In more ways than one, this week’s Friday Fictioneers inspiration photo was right down my alley, or should I say, runway. Not only was it aviation related, but it was also a picture of an aircraft I had the privilege to fly (under close supervision, of course, since I’m not airship-rated) for several, incredible hours over the Virginia countryside some years ago.
Goodyear doesn’t usually allow passengers on its airships–it’s pretty impractical anyway–but they do allow press and VIP’s on board. (I was aviation press not a VIP.) When I mentioned I was a pilot, the Captain put me in the right seat and talked me through take-off and maneuvering the huge gas bag around. The blimp is so long that unexpected downdrafts aft can take you by surprise, as do unexpected updrafts forward. This means you’re constantly manipulating the controls–no automatic pilot here! It was great fun, and I learned a lot in a couple of hours.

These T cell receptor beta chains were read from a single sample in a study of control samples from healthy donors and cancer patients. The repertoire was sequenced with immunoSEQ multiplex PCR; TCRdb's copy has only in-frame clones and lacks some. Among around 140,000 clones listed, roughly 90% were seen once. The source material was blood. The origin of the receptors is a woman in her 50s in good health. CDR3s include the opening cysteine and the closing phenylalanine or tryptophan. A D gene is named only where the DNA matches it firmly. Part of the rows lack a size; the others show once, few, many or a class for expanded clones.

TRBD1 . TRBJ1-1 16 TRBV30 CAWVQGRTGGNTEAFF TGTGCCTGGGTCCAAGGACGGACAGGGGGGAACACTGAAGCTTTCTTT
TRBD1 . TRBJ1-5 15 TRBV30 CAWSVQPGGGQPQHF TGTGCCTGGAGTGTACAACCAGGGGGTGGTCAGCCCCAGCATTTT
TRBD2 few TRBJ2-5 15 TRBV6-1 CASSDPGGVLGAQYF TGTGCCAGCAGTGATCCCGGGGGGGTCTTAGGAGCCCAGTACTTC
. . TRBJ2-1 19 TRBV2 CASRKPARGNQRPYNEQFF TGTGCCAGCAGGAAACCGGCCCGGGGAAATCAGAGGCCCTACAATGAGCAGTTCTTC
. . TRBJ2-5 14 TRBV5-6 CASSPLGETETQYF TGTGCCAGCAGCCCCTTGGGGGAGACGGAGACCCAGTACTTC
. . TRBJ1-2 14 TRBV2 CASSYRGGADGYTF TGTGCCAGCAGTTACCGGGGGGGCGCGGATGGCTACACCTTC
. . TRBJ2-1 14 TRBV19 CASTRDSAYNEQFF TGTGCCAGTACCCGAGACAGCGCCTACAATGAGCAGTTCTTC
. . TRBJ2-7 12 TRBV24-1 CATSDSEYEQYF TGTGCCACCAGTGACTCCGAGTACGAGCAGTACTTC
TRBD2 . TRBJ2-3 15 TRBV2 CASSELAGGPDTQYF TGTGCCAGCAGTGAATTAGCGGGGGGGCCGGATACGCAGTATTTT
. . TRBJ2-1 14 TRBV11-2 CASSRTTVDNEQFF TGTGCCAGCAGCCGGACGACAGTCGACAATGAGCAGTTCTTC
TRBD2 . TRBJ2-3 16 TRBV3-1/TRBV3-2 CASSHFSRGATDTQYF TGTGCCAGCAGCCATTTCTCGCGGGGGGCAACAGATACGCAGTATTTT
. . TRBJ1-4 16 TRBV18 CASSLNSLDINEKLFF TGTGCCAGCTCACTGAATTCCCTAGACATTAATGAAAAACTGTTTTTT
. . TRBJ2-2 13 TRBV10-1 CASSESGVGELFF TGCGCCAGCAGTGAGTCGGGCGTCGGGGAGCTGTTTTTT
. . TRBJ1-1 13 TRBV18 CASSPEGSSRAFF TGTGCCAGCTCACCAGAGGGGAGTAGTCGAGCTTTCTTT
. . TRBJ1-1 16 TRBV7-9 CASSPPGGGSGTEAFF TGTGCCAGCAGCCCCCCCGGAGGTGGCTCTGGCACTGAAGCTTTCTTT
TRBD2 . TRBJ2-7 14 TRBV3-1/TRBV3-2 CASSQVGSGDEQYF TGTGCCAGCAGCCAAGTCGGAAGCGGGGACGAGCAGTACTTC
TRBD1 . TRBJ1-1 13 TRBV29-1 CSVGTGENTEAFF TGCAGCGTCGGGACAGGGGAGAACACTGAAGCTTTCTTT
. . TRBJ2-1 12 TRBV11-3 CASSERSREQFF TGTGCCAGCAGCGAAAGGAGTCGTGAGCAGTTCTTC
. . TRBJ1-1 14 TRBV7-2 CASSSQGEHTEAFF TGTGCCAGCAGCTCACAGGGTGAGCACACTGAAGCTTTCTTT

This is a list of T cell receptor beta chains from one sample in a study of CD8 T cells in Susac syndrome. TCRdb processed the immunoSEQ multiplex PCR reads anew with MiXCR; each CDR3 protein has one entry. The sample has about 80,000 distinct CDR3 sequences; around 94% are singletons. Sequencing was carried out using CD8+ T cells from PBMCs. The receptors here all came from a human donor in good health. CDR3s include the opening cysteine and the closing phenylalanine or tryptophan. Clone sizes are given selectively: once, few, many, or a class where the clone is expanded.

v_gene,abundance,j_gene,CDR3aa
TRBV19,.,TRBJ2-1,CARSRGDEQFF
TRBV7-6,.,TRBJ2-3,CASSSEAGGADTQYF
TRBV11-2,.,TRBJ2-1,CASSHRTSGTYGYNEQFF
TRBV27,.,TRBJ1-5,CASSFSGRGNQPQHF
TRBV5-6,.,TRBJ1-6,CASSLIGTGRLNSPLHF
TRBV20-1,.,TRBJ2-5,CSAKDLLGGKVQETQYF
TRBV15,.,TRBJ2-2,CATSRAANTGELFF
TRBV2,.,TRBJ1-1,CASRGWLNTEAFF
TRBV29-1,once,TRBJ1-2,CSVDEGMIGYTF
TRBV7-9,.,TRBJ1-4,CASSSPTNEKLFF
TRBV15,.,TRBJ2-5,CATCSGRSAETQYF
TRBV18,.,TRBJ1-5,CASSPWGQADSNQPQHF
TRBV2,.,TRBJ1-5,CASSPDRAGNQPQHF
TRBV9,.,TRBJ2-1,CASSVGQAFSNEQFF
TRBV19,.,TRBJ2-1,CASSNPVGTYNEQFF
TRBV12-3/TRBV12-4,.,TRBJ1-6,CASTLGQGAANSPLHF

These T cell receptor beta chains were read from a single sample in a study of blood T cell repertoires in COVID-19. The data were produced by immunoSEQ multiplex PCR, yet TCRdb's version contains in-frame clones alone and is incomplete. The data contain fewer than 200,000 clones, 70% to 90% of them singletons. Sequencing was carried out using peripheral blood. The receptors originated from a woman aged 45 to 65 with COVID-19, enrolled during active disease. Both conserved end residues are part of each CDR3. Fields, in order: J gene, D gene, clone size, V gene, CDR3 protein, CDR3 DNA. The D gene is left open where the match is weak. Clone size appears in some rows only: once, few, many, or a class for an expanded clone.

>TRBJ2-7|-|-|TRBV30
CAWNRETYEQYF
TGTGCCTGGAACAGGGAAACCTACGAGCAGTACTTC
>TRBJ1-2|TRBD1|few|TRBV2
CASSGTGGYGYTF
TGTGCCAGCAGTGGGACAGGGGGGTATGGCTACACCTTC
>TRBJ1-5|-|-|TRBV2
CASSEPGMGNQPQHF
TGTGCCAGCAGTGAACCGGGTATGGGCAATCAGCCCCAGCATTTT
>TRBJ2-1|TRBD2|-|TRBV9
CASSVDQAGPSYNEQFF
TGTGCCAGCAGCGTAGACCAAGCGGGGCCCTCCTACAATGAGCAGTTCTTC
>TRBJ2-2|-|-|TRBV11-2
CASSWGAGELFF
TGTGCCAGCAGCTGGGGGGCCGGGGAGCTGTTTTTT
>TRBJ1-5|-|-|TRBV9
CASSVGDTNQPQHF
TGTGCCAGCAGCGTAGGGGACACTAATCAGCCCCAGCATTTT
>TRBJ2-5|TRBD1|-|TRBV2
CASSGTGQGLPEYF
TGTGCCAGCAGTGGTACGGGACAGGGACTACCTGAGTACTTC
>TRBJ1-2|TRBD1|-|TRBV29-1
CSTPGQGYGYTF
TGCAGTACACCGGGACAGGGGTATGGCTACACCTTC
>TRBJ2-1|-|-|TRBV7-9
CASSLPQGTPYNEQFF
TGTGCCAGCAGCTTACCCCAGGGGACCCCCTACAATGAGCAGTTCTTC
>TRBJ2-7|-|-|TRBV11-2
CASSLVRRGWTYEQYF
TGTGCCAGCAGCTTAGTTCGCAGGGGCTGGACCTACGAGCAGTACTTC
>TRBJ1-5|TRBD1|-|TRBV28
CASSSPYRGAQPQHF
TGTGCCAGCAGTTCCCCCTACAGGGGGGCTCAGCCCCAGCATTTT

My story this week, “Surly Bonds,” is based on an actual event. Its last line and the title come from probably the world’s most famous aviation poem, “High Flight,” a copy of which has hung in my home since I became a pilot. I choke up every time I read it; it’s an aviator thing.
John Gillespie Magee, Jr. was an American aviator/poet who joined the Royal Canadian Air Force to fight in World War II before America entered the war. In August 1941, after flying to 33,000 feet in a Spitfire, Magee was inspired by what he saw there and afterwards wrote the sonnet, “High Flight.” Four months later, he died in a midair collision, but the words of his sonnet live on. Many aviators since have memorized it, and rather than send you to a link, you can read it here.
by John Gillespie Magee, Jr.
Oh, I have slipped the surly bonds of earth
And danced the skies on laughter-silvered wings;
Sunward I’ve climbed, and joined the tumbling mirth
Of sun-split clouds–and done a hundred things
You have not dreamed of–wheeled and soared and swung
High in the sunlit silence. Hov’ring there,
I’ve chased the shouting wind along, and flung
My eager craft through footless halls of air.
Up, up the long, delirious, burning blue
I’ve topped the windswept heights with easy grace
Where never lark, or even eagle flew.
And, while with silent, lifting mind I’ve trod
The high untrespassed sanctity of space,
Put out my hand, and touched the face of God.
To read more Friday Fictioneers’ offerings, go to Madison Woods’ blog and enjoy.